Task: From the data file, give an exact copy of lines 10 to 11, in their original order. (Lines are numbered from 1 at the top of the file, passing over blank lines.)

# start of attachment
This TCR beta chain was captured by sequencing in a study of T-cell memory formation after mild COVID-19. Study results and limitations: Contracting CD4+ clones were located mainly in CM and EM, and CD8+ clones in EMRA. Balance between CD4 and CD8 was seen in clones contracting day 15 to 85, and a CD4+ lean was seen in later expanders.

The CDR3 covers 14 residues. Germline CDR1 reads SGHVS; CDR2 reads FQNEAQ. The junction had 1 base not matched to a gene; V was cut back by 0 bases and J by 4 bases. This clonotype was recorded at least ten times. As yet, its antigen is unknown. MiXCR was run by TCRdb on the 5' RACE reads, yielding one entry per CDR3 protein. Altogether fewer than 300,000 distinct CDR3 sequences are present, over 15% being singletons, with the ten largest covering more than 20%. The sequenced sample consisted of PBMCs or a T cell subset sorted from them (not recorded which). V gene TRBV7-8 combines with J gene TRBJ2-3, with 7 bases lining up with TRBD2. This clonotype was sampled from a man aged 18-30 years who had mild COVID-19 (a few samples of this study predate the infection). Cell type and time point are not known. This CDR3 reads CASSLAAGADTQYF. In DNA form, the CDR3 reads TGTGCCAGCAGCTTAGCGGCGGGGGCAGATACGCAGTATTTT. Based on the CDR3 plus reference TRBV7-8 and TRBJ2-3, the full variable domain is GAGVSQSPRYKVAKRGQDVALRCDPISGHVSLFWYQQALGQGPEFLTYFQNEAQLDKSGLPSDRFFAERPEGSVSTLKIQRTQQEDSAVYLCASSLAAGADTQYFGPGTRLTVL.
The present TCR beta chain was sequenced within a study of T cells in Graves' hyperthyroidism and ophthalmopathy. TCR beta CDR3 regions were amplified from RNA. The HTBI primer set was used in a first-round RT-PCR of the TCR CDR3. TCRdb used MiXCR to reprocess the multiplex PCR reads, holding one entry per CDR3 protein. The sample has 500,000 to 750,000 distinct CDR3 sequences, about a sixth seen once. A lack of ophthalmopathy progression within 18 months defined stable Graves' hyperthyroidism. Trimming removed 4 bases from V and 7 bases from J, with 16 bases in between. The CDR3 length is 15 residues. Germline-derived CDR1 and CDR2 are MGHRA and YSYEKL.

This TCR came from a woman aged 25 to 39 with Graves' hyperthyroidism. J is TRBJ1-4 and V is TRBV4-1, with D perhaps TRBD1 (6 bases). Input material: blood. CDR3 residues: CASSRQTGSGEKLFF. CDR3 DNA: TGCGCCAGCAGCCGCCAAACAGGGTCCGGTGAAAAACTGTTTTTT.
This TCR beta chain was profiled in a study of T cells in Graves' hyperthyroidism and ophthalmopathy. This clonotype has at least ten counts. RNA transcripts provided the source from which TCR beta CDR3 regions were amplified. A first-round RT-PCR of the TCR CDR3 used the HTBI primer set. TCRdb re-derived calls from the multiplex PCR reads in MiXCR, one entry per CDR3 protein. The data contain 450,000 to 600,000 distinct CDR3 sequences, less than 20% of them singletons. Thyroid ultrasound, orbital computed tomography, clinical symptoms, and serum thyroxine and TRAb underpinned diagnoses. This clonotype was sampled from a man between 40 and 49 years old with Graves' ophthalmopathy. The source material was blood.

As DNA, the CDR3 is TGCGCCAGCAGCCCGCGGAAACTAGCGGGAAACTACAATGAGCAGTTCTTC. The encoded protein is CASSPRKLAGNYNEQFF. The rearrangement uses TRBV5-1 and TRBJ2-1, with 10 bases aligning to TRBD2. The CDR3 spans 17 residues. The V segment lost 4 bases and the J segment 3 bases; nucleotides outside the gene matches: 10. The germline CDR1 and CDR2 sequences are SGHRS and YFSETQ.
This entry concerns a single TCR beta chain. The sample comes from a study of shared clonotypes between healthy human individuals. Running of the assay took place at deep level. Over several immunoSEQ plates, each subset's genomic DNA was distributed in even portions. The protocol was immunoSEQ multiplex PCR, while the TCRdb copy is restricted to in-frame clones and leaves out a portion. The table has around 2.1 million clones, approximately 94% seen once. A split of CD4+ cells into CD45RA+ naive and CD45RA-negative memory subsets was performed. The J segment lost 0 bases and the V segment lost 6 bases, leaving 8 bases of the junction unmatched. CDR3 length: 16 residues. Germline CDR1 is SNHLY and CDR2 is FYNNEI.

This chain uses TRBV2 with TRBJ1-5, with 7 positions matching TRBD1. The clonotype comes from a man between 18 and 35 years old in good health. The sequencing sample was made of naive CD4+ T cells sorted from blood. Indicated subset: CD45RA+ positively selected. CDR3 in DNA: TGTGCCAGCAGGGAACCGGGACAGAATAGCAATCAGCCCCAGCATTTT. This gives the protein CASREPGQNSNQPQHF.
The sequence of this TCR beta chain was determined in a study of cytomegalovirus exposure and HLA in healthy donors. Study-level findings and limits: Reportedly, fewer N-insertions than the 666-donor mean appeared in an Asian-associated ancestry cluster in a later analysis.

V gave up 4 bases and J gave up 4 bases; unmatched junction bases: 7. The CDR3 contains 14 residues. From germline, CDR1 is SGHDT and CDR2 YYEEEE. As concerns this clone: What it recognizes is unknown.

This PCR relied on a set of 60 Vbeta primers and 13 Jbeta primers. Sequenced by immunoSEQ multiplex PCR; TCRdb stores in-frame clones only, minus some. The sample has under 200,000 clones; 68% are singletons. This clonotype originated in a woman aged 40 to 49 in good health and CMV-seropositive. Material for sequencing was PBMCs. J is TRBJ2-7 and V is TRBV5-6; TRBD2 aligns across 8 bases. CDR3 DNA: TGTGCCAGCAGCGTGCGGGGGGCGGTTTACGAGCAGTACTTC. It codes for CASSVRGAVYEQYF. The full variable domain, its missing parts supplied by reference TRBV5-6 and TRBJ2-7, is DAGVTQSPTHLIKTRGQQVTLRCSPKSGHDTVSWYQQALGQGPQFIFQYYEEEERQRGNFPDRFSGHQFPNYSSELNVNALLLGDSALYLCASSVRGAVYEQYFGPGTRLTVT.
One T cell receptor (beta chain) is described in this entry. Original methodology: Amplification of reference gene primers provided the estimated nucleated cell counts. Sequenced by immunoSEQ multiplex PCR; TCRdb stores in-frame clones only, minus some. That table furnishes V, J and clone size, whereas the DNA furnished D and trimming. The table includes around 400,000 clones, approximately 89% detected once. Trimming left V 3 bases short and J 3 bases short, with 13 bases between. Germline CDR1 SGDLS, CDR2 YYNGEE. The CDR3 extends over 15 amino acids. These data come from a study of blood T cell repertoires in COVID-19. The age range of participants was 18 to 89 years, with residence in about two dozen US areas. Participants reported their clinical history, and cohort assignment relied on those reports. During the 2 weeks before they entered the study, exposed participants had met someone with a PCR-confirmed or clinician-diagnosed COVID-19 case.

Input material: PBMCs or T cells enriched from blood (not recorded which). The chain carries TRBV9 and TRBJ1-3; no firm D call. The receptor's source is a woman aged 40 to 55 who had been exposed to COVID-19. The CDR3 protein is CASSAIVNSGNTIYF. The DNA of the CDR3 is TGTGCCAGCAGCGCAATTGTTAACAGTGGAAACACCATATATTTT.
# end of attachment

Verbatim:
V gave up 4 bases and J gave up 4 bases; unmatched junction bases: 7. The CDR3 contains 14 residues. From germline, CDR1 is SGHDT and CDR2 YYEEEE. As concerns this clone: What it recognizes is unknown.

This PCR relied on a set of 60 Vbeta primers and 13 Jbeta primers. Sequenced by immunoSEQ multiplex PCR; TCRdb stores in-frame clones only, minus some. The sample has under 200,000 clones; 68% are singletons. This clonotype originated in a woman aged 40 to 49 in good health and CMV-seropositive. Material for sequencing was PBMCs. J is TRBJ2-7 and V is TRBV5-6; TRBD2 aligns across 8 bases. CDR3 DNA: TGTGCCAGCAGCGTGCGGGGGGCGGTTTACGAGCAGTACTTC. It codes for CASSVRGAVYEQYF. The full variable domain, its missing parts supplied by reference TRBV5-6 and TRBJ2-7, is DAGVTQSPTHLIKTRGQQVTLRCSPKSGHDTVSWYQQALGQGPQFIFQYYEEEERQRGNFPDRFSGHQFPNYSSELNVNALLLGDSALYLCASSVRGAVYEQYFGPGTRLTVT.